Saturday, November 16, 2013


I'm continuing to post excerpts from the 1972 book Great Cartoons of the World, Series Six.

This one's by William Steig, from The New Yorker. Of which is said in the introduction:

Steig's “Come to bed” is a great cartoon that transcends the frame of bossy wife and weak fish who needs to be bossed. It reaches into history, and, in so doing, reveals a bit of everyone's childhood.
Jules Stauber
Chon Day in the Saturday Evening Post.
Ton Smits
These two are by Tony Munzlinger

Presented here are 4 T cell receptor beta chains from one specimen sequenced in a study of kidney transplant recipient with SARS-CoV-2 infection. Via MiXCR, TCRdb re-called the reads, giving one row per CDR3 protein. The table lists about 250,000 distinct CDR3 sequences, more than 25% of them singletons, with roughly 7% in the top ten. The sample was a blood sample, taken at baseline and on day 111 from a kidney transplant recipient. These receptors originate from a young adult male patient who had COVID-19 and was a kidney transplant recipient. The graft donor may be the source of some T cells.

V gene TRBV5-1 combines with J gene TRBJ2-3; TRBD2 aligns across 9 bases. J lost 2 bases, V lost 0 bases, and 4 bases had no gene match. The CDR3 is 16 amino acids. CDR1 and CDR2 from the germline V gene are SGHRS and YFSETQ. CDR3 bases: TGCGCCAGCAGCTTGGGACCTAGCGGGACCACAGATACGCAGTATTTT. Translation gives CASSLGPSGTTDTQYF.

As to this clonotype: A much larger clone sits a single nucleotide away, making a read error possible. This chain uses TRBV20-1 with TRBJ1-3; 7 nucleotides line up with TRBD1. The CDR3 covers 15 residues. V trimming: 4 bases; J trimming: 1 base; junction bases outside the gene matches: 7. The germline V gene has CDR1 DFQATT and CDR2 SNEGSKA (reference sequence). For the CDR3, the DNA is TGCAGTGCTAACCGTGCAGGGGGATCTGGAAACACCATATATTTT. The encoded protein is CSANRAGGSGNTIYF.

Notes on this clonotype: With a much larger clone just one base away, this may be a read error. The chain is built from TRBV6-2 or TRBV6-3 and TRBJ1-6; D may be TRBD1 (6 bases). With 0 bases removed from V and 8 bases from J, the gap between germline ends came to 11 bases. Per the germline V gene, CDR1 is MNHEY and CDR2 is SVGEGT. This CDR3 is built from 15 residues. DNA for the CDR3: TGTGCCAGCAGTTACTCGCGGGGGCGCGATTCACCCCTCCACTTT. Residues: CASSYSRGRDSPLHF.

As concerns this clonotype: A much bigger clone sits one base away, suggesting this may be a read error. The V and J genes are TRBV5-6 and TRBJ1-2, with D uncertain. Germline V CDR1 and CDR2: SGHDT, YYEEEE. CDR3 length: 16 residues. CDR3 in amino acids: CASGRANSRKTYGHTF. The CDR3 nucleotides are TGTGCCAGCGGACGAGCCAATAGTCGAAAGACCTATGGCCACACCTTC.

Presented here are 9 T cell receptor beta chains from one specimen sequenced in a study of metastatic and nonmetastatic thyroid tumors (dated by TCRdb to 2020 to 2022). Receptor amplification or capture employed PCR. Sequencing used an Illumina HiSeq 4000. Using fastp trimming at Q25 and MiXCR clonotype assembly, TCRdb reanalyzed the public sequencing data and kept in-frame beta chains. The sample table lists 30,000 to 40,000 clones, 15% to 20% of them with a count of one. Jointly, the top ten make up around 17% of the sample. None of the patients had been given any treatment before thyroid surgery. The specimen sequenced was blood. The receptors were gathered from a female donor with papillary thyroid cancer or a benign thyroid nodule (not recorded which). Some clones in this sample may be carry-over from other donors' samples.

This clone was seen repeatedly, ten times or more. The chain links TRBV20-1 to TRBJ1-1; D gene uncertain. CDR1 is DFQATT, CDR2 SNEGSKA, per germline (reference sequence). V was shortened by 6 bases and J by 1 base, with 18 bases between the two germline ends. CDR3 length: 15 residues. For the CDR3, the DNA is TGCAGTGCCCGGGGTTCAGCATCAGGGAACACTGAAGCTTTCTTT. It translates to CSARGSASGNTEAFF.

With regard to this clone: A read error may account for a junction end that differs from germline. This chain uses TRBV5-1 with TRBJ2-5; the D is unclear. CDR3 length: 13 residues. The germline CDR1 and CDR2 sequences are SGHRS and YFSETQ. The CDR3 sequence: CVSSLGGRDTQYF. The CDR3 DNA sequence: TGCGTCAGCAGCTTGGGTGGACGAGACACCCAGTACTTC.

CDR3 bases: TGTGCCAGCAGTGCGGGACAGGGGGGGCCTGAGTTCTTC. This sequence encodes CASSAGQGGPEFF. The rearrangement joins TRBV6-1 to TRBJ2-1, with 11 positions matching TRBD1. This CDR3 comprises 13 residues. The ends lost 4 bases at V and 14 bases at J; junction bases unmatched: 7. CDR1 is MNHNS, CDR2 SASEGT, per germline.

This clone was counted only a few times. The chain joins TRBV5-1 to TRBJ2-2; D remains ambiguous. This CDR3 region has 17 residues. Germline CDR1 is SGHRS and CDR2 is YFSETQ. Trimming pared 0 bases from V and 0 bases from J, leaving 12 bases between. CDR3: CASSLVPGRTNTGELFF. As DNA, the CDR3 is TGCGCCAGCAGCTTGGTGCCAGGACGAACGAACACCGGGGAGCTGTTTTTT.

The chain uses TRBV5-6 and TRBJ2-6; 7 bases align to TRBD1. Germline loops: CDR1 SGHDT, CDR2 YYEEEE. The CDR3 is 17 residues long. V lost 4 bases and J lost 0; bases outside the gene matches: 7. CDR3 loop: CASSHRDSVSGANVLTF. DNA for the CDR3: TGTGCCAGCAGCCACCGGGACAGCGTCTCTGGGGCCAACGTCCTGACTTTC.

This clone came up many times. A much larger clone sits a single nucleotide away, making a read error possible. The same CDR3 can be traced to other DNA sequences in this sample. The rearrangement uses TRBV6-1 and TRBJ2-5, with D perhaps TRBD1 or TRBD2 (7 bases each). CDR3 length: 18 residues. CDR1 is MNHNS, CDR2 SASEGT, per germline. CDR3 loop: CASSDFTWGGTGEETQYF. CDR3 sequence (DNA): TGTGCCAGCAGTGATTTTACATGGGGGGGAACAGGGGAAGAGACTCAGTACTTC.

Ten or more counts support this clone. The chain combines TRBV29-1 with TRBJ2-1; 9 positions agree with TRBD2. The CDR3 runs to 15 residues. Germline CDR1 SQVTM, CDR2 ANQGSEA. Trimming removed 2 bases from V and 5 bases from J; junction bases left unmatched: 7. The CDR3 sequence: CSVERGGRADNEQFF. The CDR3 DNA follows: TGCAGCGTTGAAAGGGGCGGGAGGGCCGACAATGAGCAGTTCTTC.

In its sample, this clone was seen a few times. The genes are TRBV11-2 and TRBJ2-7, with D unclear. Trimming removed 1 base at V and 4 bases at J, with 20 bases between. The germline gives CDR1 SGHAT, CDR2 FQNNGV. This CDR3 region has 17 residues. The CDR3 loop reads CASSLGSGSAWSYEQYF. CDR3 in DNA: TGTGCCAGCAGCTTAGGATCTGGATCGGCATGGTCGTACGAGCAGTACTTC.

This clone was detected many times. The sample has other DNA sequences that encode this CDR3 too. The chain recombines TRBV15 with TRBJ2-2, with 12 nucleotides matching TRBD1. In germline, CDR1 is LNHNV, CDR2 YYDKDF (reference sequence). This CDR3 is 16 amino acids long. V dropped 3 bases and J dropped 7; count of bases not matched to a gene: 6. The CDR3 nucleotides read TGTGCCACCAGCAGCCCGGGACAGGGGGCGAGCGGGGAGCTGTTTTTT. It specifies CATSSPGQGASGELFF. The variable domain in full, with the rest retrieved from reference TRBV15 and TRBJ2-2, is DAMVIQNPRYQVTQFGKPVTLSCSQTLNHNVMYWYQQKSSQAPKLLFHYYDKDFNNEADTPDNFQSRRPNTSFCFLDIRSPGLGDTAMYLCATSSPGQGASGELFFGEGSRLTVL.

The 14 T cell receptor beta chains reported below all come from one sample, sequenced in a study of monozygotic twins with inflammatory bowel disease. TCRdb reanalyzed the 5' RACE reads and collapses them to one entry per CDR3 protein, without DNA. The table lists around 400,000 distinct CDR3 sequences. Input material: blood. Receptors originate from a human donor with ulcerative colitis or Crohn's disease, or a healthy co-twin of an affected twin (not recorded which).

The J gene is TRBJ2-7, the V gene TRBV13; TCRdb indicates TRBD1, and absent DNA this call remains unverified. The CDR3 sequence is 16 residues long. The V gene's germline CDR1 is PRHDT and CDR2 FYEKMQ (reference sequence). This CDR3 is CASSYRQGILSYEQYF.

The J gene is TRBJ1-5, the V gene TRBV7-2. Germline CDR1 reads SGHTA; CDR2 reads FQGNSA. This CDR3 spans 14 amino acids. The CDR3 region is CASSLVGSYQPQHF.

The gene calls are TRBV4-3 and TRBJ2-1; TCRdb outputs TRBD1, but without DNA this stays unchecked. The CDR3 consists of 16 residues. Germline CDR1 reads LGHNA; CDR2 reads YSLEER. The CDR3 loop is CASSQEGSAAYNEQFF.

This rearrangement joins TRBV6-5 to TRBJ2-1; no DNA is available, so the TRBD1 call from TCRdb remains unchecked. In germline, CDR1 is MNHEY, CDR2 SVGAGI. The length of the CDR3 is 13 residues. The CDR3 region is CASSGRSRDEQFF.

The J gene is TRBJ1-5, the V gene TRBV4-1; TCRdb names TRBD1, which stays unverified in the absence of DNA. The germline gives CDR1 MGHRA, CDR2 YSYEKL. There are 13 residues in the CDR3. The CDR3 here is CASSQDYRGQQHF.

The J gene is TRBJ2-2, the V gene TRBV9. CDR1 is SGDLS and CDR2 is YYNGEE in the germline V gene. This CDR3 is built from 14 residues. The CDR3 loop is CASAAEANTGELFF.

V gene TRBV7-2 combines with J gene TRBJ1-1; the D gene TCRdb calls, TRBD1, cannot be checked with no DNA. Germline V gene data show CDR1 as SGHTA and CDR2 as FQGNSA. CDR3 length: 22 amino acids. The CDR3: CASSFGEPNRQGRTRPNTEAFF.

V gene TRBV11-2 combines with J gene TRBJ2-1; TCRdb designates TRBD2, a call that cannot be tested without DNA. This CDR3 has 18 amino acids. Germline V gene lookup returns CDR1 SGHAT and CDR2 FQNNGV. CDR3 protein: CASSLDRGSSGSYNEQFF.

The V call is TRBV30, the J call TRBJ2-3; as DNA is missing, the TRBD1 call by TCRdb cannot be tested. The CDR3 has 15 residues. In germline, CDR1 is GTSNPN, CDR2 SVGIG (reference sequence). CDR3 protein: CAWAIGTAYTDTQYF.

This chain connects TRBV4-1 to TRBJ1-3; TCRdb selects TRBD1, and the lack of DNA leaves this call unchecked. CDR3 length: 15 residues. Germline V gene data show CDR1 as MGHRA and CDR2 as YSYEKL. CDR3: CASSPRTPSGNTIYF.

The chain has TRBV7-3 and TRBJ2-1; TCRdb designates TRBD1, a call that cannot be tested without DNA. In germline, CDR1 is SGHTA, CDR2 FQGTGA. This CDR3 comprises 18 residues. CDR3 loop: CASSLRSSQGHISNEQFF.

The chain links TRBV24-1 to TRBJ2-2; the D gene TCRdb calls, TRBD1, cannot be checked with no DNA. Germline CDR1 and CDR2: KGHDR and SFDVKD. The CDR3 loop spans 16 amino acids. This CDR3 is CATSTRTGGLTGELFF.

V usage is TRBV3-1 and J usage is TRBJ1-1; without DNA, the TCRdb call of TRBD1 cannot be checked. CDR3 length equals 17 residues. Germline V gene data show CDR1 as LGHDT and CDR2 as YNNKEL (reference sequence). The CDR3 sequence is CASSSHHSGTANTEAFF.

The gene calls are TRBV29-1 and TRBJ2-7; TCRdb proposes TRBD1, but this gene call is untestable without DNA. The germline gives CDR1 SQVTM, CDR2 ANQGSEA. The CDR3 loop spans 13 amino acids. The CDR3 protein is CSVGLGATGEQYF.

Anatol Kovarsky
Stanislav Holý for Dikobraz
William O'Brian in The New Yorker
Jean-Jacques Sempé in Editions Denoël
Vladimir Renčin, again for Dikobraz
Stanislav Holý
Norman Thelwell in Punch, again written about in the foreword:

Thelwell's [cartoon] depicts a moppet with a tilted blood in his veins, wearing a cowboy suit. The outrageous juxtaposition of the small boy with the great hall brings together the timelessness and the timely by reducing the glorious figure of the duke to the level of any kid in Hoboken.

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